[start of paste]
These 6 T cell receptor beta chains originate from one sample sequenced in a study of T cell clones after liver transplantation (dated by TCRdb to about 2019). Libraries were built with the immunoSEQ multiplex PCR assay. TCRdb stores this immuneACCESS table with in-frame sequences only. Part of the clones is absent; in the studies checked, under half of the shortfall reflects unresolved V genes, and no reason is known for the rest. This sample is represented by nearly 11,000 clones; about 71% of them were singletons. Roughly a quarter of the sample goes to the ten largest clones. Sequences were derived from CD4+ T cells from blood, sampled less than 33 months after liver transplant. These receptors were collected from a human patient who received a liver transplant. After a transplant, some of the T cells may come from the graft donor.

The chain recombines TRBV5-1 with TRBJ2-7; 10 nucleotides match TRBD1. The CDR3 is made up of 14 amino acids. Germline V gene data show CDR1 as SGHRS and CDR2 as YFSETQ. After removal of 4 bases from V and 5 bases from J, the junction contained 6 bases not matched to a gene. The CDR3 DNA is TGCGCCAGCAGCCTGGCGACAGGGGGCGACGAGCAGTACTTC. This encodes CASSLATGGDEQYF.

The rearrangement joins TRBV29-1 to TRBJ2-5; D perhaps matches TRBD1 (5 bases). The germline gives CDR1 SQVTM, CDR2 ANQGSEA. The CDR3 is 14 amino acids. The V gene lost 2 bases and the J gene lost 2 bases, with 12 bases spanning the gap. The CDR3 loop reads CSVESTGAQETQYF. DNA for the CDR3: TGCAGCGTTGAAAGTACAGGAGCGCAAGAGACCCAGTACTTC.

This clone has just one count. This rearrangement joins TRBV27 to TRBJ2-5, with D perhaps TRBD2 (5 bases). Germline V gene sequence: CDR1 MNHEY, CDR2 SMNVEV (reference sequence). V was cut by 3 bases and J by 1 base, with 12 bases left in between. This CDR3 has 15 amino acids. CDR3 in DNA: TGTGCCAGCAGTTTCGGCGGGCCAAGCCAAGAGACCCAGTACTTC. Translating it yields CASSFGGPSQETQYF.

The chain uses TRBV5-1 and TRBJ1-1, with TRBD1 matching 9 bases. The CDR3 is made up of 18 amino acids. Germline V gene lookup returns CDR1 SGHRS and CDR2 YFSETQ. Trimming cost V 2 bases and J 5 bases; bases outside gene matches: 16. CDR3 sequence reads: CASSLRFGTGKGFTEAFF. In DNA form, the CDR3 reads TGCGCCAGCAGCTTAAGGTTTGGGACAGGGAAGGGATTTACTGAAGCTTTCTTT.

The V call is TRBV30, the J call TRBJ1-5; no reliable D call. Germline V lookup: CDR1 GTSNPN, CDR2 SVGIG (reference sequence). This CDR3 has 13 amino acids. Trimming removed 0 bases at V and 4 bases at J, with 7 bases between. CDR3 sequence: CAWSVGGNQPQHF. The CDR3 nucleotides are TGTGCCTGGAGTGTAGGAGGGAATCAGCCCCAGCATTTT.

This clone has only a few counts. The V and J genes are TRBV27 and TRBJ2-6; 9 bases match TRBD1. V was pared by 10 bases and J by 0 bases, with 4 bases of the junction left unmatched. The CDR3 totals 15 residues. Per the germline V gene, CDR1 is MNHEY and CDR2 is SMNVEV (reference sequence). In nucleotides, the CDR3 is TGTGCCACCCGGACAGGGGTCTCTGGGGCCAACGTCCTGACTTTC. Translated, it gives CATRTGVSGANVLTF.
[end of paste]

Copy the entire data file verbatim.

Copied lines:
These 6 T cell receptor beta chains originate from one sample sequenced in a study of T cell clones after liver transplantation (dated by TCRdb to about 2019). Libraries were built with the immunoSEQ multiplex PCR assay. TCRdb stores this immuneACCESS table with in-frame sequences only. Part of the clones is absent; in the studies checked, under half of the shortfall reflects unresolved V genes, and no reason is known for the rest. This sample is represented by nearly 11,000 clones; about 71% of them were singletons. Roughly a quarter of the sample goes to the ten largest clones. Sequences were derived from CD4+ T cells from blood, sampled less than 33 months after liver transplant. These receptors were collected from a human patient who received a liver transplant. After a transplant, some of the T cells may come from the graft donor.

The chain recombines TRBV5-1 with TRBJ2-7; 10 nucleotides match TRBD1. The CDR3 is made up of 14 amino acids. Germline V gene data show CDR1 as SGHRS and CDR2 as YFSETQ. After removal of 4 bases from V and 5 bases from J, the junction contained 6 bases not matched to a gene. The CDR3 DNA is TGCGCCAGCAGCCTGGCGACAGGGGGCGACGAGCAGTACTTC. This encodes CASSLATGGDEQYF.

The rearrangement joins TRBV29-1 to TRBJ2-5; D perhaps matches TRBD1 (5 bases). The germline gives CDR1 SQVTM, CDR2 ANQGSEA. The CDR3 is 14 amino acids. The V gene lost 2 bases and the J gene lost 2 bases, with 12 bases spanning the gap. The CDR3 loop reads CSVESTGAQETQYF. DNA for the CDR3: TGCAGCGTTGAAAGTACAGGAGCGCAAGAGACCCAGTACTTC.

This clone has just one count. This rearrangement joins TRBV27 to TRBJ2-5, with D perhaps TRBD2 (5 bases). Germline V gene sequence: CDR1 MNHEY, CDR2 SMNVEV (reference sequence). V was cut by 3 bases and J by 1 base, with 12 bases left in between. This CDR3 has 15 amino acids. CDR3 in DNA: TGTGCCAGCAGTTTCGGCGGGCCAAGCCAAGAGACCCAGTACTTC. Translating it yields CASSFGGPSQETQYF.

The chain uses TRBV5-1 and TRBJ1-1, with TRBD1 matching 9 bases. The CDR3 is made up of 18 amino acids. Germline V gene lookup returns CDR1 SGHRS and CDR2 YFSETQ. Trimming cost V 2 bases and J 5 bases; bases outside gene matches: 16. CDR3 sequence reads: CASSLRFGTGKGFTEAFF. In DNA form, the CDR3 reads TGCGCCAGCAGCTTAAGGTTTGGGACAGGGAAGGGATTTACTGAAGCTTTCTTT.

The V call is TRBV30, the J call TRBJ1-5; no reliable D call. Germline V lookup: CDR1 GTSNPN, CDR2 SVGIG (reference sequence). This CDR3 has 13 amino acids. Trimming removed 0 bases at V and 4 bases at J, with 7 bases between. CDR3 sequence: CAWSVGGNQPQHF. The CDR3 nucleotides are TGTGCCTGGAGTGTAGGAGGGAATCAGCCCCAGCATTTT.

This clone has only a few counts. The V and J genes are TRBV27 and TRBJ2-6; 9 bases match TRBD1. V was pared by 10 bases and J by 0 bases, with 4 bases of the junction left unmatched. The CDR3 totals 15 residues. Per the germline V gene, CDR1 is MNHEY and CDR2 is SMNVEV (reference sequence). In nucleotides, the CDR3 is TGTGCCACCCGGACAGGGGTCTCTGGGGCCAACGTCCTGACTTTC. Translated, it gives CATRTGVSGANVLTF.